President of the European Parliament, Antonio Tajani, apologised on Monday for the controversial statements about “Italian Istria and Italian Dalmatia” he had made on Sunday while attending a commemoration of the Italian victims of the foibe at the Basovizza pit near the Italian town of Trieste.
The event commemorated the victims of the so-called foibe massacres, mass killings of Italians in the aftermath of World War II. The exact number of victims remains unknown and a point of controversy, with estimates ranging from hundreds to more than ten thousand.
Speaking at the event, Tajani said: “Long live Trieste, long live Italian Istria, long live Italian Dalmatia,” Italian media reported.
The words caused outrage in Croatia and Slovenia on Monday, with officials of both countries calling them an example of historical revisionism.
On Monday, Tajani issued a statement, saying his words were misinterpreted.
“It was not my intention to offend anyone. I just wanted to send a message of peace between peoples, so that what happened never happens again,” Tajani said.
He said his speech was meant to highlight peace between the three nations, and their contribution to the European project.
“My reference to Istria and Italian Dalmatia was in no way a territorial claim. I was referring to the Istrian and Dalmatian Italian-language exiles, their children and grandchildren, many of whom were present at the ceremony,” he said.
Croatian top state officials strongly condemned Tajani’s words, with Prime Minister and leader of the ruling centre-right Croatian Democratic Union (HDZ), Andrej Plenkovic, saying the statement has elements of territorial claims and revisionism.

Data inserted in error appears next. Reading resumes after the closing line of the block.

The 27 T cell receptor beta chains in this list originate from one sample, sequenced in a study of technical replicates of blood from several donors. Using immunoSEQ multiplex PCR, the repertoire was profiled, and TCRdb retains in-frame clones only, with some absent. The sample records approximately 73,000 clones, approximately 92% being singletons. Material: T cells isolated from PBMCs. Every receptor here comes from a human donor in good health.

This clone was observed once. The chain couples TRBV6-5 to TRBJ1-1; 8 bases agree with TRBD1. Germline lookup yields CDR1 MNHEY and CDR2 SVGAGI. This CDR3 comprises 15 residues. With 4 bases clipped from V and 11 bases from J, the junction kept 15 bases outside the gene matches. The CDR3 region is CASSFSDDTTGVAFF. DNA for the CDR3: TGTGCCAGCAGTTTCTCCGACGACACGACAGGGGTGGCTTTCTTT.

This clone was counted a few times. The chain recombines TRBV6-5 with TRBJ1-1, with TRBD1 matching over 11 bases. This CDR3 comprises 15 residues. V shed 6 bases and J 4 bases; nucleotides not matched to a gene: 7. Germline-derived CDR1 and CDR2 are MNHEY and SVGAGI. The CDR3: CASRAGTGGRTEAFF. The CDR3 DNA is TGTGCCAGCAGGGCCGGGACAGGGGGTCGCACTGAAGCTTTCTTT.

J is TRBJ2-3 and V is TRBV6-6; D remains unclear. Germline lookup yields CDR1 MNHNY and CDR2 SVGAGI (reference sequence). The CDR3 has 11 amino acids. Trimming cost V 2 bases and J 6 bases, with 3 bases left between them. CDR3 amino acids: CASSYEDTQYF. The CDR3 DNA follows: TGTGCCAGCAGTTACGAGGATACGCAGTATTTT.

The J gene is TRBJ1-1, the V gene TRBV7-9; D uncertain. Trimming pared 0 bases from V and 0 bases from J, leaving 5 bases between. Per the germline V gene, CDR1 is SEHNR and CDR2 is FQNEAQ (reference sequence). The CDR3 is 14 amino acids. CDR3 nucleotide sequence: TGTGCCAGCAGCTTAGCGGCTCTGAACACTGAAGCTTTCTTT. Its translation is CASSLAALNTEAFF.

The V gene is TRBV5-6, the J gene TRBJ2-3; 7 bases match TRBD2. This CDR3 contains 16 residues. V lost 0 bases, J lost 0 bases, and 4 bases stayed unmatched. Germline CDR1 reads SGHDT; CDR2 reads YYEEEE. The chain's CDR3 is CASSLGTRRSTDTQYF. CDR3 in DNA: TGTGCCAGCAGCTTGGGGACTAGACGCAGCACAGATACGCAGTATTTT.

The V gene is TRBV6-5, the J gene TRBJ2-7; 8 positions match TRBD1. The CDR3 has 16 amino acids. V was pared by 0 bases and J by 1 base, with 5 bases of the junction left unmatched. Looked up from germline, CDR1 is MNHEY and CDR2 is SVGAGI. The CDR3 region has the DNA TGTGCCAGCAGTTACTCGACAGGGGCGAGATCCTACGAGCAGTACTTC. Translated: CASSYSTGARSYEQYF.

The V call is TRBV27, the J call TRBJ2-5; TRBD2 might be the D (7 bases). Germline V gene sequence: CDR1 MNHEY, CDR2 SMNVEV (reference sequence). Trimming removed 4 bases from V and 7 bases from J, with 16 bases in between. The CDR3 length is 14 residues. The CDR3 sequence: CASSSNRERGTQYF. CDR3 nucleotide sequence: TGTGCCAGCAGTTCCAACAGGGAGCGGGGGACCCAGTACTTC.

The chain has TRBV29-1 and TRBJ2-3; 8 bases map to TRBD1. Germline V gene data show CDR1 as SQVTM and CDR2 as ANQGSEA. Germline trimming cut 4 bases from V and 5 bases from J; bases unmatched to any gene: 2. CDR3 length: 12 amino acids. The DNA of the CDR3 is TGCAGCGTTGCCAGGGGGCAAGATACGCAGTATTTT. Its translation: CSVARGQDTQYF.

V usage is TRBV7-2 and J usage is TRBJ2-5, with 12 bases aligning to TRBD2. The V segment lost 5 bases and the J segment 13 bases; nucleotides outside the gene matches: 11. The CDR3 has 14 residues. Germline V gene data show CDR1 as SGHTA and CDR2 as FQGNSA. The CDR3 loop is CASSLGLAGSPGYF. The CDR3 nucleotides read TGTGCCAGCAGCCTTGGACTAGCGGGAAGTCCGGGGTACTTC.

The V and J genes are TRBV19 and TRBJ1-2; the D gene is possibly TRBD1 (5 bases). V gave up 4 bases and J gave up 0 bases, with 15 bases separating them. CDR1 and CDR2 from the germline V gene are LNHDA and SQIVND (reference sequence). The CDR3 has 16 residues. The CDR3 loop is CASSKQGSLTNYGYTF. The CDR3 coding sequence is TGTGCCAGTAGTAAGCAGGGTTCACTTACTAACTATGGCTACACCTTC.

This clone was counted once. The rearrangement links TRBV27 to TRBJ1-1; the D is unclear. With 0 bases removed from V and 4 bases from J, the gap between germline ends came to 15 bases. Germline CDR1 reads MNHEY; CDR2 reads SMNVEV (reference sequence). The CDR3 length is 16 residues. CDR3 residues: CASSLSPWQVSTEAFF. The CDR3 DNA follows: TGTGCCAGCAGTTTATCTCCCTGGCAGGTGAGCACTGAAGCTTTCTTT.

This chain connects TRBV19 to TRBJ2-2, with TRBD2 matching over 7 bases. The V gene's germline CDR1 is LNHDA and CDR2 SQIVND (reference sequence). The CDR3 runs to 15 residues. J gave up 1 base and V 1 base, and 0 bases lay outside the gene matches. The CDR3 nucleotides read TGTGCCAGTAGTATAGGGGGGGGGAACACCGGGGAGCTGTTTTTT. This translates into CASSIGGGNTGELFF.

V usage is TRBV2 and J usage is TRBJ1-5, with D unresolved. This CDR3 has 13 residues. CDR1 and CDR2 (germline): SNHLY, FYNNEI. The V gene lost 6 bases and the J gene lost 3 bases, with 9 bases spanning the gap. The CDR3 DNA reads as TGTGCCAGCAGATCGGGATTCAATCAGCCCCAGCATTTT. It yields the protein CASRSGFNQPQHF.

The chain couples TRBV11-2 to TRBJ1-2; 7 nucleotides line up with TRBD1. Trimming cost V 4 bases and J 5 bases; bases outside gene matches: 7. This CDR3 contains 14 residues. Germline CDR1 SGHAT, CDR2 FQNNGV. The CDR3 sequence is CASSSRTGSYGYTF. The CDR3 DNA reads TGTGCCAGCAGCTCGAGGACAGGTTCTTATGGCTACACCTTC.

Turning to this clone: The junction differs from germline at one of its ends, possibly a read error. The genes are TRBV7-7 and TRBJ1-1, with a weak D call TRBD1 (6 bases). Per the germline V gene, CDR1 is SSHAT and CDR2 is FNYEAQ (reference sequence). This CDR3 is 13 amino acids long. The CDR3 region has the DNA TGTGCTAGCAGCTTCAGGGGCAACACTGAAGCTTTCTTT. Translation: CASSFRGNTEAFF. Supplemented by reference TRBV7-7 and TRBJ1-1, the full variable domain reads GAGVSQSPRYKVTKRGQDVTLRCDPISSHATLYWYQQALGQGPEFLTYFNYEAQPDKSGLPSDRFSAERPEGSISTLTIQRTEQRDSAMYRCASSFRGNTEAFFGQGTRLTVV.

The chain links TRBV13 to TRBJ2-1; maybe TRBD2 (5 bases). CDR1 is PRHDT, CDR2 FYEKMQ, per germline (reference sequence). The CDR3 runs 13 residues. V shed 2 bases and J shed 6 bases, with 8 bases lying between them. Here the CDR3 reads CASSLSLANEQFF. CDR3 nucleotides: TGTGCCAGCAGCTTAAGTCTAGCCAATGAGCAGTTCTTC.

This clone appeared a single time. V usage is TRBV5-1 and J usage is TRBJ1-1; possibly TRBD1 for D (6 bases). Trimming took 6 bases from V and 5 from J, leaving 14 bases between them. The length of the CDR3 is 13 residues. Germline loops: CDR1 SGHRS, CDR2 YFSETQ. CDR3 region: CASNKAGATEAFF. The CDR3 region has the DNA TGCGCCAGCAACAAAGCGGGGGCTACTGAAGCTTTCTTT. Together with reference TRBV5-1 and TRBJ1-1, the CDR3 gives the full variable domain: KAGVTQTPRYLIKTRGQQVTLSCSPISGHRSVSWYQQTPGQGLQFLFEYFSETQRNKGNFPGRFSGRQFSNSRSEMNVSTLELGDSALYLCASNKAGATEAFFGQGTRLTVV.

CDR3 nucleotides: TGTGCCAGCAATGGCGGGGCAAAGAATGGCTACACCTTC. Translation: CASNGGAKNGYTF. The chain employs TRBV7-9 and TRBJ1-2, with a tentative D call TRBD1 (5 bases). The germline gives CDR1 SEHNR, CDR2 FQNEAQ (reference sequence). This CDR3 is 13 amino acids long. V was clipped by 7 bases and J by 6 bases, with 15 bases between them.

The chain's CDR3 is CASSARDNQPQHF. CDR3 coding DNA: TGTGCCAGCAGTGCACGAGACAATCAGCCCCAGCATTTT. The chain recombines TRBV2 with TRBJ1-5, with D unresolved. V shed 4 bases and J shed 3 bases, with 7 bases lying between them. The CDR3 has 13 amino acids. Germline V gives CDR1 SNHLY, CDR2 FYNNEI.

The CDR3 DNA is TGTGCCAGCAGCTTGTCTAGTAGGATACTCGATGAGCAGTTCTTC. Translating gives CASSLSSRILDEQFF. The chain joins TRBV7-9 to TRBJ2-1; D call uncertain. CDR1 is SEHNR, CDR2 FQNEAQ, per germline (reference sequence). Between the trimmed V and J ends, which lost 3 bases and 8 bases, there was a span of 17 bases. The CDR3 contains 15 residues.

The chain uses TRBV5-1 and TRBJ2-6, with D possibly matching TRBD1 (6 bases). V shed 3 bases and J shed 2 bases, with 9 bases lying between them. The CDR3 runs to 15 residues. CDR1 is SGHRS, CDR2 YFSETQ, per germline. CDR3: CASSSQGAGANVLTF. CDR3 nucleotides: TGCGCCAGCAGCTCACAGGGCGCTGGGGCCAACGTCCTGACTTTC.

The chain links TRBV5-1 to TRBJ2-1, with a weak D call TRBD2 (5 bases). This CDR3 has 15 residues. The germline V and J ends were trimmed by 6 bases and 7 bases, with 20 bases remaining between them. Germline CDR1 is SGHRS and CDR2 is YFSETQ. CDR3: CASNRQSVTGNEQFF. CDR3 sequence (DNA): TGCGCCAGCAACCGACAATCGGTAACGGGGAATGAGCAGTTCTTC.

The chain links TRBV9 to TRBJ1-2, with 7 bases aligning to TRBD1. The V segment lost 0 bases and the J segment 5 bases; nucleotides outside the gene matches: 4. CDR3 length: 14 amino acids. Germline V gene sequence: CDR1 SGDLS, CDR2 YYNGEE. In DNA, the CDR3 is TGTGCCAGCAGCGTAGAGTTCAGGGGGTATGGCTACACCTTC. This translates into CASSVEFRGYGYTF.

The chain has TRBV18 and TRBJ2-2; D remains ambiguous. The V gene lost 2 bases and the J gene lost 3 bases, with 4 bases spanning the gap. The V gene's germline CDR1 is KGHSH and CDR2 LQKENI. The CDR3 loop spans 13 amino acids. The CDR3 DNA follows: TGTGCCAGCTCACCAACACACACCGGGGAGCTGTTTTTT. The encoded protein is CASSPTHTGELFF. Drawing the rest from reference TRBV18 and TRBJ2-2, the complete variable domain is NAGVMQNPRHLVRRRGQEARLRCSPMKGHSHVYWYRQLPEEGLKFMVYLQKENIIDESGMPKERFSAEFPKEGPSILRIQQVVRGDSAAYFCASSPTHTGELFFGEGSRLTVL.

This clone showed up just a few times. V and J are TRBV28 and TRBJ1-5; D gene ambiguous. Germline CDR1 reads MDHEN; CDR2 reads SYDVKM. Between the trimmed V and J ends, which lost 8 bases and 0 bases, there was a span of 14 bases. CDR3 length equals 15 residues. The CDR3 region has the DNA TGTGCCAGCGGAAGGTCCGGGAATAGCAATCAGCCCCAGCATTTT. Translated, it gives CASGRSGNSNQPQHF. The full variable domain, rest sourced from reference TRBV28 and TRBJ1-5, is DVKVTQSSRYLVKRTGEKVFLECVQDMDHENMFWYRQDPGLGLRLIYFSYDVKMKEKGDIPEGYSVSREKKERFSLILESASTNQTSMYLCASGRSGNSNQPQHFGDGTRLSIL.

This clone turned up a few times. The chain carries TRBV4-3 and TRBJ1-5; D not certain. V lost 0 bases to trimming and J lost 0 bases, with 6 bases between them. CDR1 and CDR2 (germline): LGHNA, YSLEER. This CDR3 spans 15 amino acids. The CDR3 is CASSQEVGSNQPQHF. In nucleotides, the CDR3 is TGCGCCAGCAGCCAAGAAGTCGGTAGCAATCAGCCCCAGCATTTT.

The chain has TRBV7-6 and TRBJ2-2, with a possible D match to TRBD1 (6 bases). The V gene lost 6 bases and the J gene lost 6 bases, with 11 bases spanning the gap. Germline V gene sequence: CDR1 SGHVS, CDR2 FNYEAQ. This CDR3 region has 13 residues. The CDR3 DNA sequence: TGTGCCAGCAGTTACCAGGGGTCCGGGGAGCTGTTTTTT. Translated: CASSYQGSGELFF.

“I spoke to Tajani today. I told him we were extremely displeased with such a statement, which is inappropriate, and we requested an explanation,” Plenkovic said.
The HDZ is part of the European People’s Party group in the European Parliament, just like Forza Italia, the Italian party in which Tajani is a key figure.
Croatian President, Kolinda Grabar-Kitarovic, condemned Tajani’s words as well, adding she would notify Italian and EU institutions on the issue, while Croatian Foreign Minister, Marija Pejcinovic-Buric, said: “Such statements are not conducive to reconciliation, coexistence and all civilisation values on which the European Union was built.”
She added the statements were particularly problematic coming from a high-ranking official representing the European Parliament, an EU institution which was created so that war never happens in Europe again.
Croatian MEP, Tonino Picula of the centre-left Social Democratic Party (SDP), said that Istria and Dalmatia were historically Croatian regions and “that cannot be changed by any revisionism by the Italian right, Tajani and their allies in the EPP.”
“Dalmatia and Istria suffered under the Italian fascist rule and won their freedom and joined with their mother country in the National Liberation Struggle, in which, along with Croats and Slovenians, Italian antifascists fought as well,” said Picula.
Slovenian high officials called Tajani’s words unacceptable and concerning.
Slovenian President Borut Pahor wrote to his Italian counterpart, Sergio Mattarella, voicing deep concern and saying it was not the first time that similar claims were voiced in Italy, while Foreign Minister Miro Cerar said the words were an unacceptable “falsification of our common history,” adding they incited fear.
Slovenian Prime Minister Marjan Sarec said on Twitter that Tajani’s statements represented unheard-of historical revisionism.
“Fascism is a historical fact and its objective was also the destruction of the Slovenian people,” he tweeted.
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